Sunday, December 14, 2014

On Grief (and the importance of self-care)

It’s mid-December and our rough draft is due in a few short weeks. I’m confident everything will come together in time, but it’ll be tough – especially with the adjustment from student to full-time employee at Duke (no winter break for me!).

A close friend of mine lost his dad around this time last year, and it’s been a tough last few weeks. The impending holiday season – his family’s first without his father – has thrown him into a tailspin. He’s been calling in sick to work. He’s stopped going to the gym and returning my phone calls. His grief has resurfaced, bigger and meaner than ever, and he’s struggling to keep his head above water.

During stressful times like these, as we chug through the meatiest part of our fellowship program, it’s so, so important to practice self-care. It’s important to remember that your mental health is crucial to your overall well-being. It’s important to care for yourself deeply and deliberately. My friend’s situation got me thinking about how we conceive of grief, how cultural conceptions about the way we deal with loss and sorrow shape our experiences. So I wrote this:

On Grief

When my roommate killed my puppy in a freak accident last summer, I didn’t cry. Not at first.

Instead, I carefully wrapped Meelo in his favorite blanket, loaded him into my car, and drove to my mother’s house, where we buried him in a thick bed of white and yellow daisies in the backyard.

I watched my stepdad kneel, gingerly lowering Meelo’s tiny body into the ground; heard the spatter of dirt as he filled in the hole, and willed myself to cry. But it didn’t happen. I felt nothing. 

At the time, my reaction troubled me. All I knew about the grieving process was what I’d seen on Grey’s Anatomy. There were the five stages: denial, anger, bargaining, depression, and, eventually, acceptance. Psychiatrist Elisabeth Kubler-Ross proposed this model in the 1960s, and it has since become the dominant paradigm we use to conceptualize grief.

Why, then, wasn’t I feeling those things? Sure, Meelo was just a dog, but he was family to me. He was my baby.

Later, in a course on the psychology of aging, I studied grief in greater depth. I learned about the role that culture plays in grief processes – how societal norms dictate what we consider “appropriate” responses to death and loss.   

In parts of Egypt, for example, it isn’t abnormal for a woman to openly grieve her son a decade after his death. Studies conducted in China, where mourners regularly speak to their dead relatives, have found that the bereaved there actually recover more quickly than grieving Americans do.

A few days after Meelo died I found his stuffed fox, “Frankie,” in a bag in my room. I thought back to the first night I brought him home – how he’d refused to sleep on the makeshift cot of pillows and blankets I’d arranged on the floor. How he’d dragged Frankie over and crouched, whimpering and shivering, beside my bed. How he’d ignored my gentle reprimands, scratching at the wooden bedframe until I finally caved, scooping him – he was small enough to fit in one hand – up and onto the bed beside me, where he curled up and promptly fell asleep. How he’d occupied that spot every night since.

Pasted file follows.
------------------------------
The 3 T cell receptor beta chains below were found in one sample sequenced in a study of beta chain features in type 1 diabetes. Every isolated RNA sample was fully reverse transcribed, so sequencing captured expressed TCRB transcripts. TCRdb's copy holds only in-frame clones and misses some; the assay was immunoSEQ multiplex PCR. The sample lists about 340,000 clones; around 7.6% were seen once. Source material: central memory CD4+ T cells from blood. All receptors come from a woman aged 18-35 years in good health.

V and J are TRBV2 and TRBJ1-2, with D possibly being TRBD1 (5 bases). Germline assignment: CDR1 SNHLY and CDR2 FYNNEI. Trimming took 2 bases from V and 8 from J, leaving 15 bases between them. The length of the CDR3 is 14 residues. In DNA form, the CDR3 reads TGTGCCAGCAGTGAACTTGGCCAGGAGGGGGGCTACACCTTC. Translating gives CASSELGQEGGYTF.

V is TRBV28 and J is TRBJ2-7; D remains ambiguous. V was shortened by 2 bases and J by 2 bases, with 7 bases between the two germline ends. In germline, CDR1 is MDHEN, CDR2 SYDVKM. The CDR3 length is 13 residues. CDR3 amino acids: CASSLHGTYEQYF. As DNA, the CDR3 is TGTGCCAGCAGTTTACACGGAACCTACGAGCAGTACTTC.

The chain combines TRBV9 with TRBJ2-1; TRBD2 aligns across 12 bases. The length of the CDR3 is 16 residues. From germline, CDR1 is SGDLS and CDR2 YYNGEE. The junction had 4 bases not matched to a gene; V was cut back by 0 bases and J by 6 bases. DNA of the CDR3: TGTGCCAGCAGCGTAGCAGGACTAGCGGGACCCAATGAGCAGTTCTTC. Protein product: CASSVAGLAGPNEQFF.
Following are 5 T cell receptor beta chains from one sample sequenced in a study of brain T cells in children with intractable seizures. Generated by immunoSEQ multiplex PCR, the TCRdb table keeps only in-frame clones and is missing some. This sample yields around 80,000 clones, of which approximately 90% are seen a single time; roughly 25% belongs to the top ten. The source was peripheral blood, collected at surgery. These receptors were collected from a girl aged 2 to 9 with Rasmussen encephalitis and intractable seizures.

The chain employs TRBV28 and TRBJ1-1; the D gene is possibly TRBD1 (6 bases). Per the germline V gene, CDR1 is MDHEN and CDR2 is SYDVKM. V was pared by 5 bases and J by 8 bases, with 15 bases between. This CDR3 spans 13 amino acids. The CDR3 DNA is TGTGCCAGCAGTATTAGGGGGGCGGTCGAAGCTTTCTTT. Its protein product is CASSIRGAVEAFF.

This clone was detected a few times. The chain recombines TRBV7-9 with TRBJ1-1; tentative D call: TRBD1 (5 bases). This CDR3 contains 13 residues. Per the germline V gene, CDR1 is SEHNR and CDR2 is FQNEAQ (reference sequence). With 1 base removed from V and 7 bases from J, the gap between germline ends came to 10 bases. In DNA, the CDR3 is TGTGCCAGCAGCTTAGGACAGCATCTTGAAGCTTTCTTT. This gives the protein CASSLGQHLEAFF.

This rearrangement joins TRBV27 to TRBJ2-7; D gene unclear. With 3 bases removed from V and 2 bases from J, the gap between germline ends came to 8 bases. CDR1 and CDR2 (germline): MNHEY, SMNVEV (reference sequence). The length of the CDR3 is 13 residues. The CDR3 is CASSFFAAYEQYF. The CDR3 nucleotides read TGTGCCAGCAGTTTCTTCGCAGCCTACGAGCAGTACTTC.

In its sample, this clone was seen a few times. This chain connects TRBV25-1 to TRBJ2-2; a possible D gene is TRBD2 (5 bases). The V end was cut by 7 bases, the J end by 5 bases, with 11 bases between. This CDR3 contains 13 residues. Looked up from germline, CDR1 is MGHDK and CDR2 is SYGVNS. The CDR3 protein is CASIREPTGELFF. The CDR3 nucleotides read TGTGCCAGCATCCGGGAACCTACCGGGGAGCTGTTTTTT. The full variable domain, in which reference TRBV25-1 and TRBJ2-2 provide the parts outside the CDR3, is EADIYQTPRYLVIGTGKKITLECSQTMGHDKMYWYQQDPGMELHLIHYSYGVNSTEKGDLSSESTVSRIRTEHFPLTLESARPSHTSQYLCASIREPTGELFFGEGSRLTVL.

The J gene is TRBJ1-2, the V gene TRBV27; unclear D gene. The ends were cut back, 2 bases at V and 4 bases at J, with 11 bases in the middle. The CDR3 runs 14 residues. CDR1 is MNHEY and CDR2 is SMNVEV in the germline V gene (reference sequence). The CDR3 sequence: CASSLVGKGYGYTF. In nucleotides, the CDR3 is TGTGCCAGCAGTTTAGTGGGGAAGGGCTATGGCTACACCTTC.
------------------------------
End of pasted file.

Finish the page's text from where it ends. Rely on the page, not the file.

And I sobbed. For hours. I called my grandmother. I binge-watched Scandal and ordered B’Skis with my roommates. I dealt with grief the only way I knew how, and, gradually, I felt the tightness in my chest begin to dissolve like a block of melting ice. Though my grieving process didn’t follow the five stages, it worked for me – and that, obviously, is what matters.

In fact, that same class on aging taught me that Kubler-Ross’s model is kind of a sham. It’s based largely on anecdotal rather than empirical evidence, and didn’t receive much support in later studies. Kubler-Ross admitted as much in her final book, writing, “Our grief is as individual as our lives.”

The takeaway from all of this is simple: there’s no correct way to grieve, no model or flow chart that could possibly capture the messy and deeply personal experiences of loss in neat, sequential boxes. No one can tell you when it’s time to “move on” or “get over it.” The only person who knows is you.


To the other fellows: If you're ever feeling overwhelmed, remember there's a huge support system at WomenNC to help you. We got this. 

1 comment:

  1. Josh, you are such a great storyteller. It adds such impact to your writing. Hope you will be able to help your friend during this very difficult time, made more acute during the holiday season.
    Yes, WomenNC is here for support, as needed. Let us help.